New EU regulation introduced to ban emissions 'cheat' devices from car manufacturers

The EU Regulation on the approval and market surveillance of motor vehicles, adopted in May 2018, comes into effect today. The new EU regulation overhauls and improves the quality and independence of vehicle type-approval and testing and increases checks of cars already on the EU market.

Type approval is the process for certifying that a vehicle meets all requirements to be placed on the market and for rigorous checking of manufacturers' ongoing compliance with EU law, including emissions limits as laid out in separate regulation.

This reform follows on from the European Commission's 'Europe on the Move' publication. This committed the EU to improve air quality and CO2 standards, and emission testing for cars or the support for alternative fuels and battery production. They are also designed to protect EU manufacturers by dictating higher standards than other jurisdictions. 

Thierry Breton, Commissioner for the EU's Internal Market, said: 

Europeans rightly expect to drive the cleanest and safest cars. That presupposes the strictest controls of cars placed on the market and circulating on our roads. It also requires real enforcement and oversight at European level: that is why from now on the Commission will be able to carry out checks on cars, trigger EU-wide recalls, and impose fines of up to €30,000 per car when the law is broken. These reforms complement our work on cleaner and safer mobility, which in the challenging context of the crisis require even more future-oriented investments in infrastructure and innovation. Our efforts to restore consumer confidence, strengthen the Single Market and support the long-term viability and global competitiveness of Europe's car industry go hand in hand.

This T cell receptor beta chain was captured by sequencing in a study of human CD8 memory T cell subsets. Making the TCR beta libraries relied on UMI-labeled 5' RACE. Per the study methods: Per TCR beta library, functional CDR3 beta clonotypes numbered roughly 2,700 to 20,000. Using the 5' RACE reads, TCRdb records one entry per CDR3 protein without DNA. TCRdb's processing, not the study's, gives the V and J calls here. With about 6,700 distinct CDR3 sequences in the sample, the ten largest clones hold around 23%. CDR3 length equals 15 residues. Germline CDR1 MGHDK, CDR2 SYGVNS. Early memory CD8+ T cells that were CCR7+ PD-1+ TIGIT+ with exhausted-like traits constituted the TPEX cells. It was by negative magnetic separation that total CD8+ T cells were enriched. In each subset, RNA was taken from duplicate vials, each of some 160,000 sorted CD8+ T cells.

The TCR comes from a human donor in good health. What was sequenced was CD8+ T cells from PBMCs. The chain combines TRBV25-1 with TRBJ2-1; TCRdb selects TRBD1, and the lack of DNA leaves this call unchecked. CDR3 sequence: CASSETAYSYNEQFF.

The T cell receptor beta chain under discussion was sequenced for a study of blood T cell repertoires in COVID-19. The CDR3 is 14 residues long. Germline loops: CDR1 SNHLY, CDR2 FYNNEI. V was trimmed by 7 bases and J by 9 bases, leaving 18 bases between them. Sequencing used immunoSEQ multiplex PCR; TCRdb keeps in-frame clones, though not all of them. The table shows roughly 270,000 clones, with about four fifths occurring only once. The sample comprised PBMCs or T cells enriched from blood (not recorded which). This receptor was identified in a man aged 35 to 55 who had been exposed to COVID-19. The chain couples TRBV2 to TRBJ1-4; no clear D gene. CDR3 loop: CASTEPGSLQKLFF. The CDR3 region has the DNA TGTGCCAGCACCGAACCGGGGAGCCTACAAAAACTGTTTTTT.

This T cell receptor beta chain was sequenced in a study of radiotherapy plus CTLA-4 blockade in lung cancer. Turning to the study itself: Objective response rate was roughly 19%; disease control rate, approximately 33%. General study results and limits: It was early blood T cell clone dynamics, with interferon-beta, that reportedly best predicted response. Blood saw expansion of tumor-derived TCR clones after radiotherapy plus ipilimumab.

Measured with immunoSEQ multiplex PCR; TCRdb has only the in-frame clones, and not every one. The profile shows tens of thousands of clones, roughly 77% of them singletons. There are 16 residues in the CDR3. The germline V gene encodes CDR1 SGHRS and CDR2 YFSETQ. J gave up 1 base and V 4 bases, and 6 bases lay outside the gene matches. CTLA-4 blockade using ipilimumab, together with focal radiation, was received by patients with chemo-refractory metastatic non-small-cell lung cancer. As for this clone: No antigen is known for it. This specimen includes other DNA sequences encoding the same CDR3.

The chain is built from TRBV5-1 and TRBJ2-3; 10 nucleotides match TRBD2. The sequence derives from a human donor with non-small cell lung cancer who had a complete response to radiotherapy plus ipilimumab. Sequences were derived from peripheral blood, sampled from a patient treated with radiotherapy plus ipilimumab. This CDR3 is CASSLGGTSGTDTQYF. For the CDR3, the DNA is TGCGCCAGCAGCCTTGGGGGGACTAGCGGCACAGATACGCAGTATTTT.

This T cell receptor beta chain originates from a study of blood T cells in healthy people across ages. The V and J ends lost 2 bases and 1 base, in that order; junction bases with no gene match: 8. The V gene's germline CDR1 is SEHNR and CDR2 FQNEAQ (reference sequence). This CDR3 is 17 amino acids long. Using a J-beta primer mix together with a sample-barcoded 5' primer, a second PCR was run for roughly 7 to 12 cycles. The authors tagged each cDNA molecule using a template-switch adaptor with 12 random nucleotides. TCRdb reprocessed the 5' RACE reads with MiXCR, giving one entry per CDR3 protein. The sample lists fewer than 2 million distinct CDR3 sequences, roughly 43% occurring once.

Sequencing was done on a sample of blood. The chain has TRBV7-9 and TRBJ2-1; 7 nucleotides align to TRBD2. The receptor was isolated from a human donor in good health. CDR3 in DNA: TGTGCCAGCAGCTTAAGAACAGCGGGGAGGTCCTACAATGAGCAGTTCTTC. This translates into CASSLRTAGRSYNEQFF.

The new rules mean that services performing testing and inspections of new car models will be independently audited on the basis of stringent criteria to obtain and keep their designation by Member States. National type approval authorities are now subject to peer reviews to ensure that the relevant rules are implemented and enforced rigorously across the EU.

The new framework also improves checks on the vehicles that are already circulating on the market and for sale at the dealerships. From now on, Member States are required to regularly test a minimum number of cars and are now able to take safeguard measures against non-compliant vehicles on their territory without waiting for the authority that issued the type approval to take action.

In addition, the European Commission is now able to carry out compliance and conformity checks on vehicles in laboratories or on the road. In cases where manufacturers are in breach of type-approval legislation (e.g. defeat devices or fake declarations), they can order EU-wide recalls and impose sanctions on those manufacturers of up to €30 000 per car. This is in response to the Volkswagen emissions scandal, and the lack of powers held by the EU to sanction the company.